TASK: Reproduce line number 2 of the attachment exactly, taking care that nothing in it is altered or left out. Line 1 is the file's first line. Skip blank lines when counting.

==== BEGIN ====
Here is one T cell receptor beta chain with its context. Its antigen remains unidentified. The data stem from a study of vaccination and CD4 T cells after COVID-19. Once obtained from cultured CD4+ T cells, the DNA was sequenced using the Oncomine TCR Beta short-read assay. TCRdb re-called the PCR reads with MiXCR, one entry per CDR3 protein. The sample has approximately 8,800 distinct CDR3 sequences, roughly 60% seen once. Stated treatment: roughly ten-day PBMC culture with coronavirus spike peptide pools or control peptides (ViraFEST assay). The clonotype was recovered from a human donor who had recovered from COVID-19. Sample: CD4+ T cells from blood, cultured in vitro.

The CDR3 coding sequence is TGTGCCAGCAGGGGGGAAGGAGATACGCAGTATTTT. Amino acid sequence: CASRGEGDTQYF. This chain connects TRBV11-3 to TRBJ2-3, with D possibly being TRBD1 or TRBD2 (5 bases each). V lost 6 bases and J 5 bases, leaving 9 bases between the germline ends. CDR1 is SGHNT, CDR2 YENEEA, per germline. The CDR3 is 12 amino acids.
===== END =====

The CDR3 coding sequence is TGTGCCAGCAGGGGGGAAGGAGATACGCAGTATTTT. Amino acid sequence: CASRGEGDTQYF. This chain connects TRBV11-3 to TRBJ2-3, with D possibly being TRBD1 or TRBD2 (5 bases each). V lost 6 bases and J 5 bases, leaving 9 bases between the germline ends. CDR1 is SGHNT, CDR2 YENEEA, per germline. The CDR3 is 12 amino acids.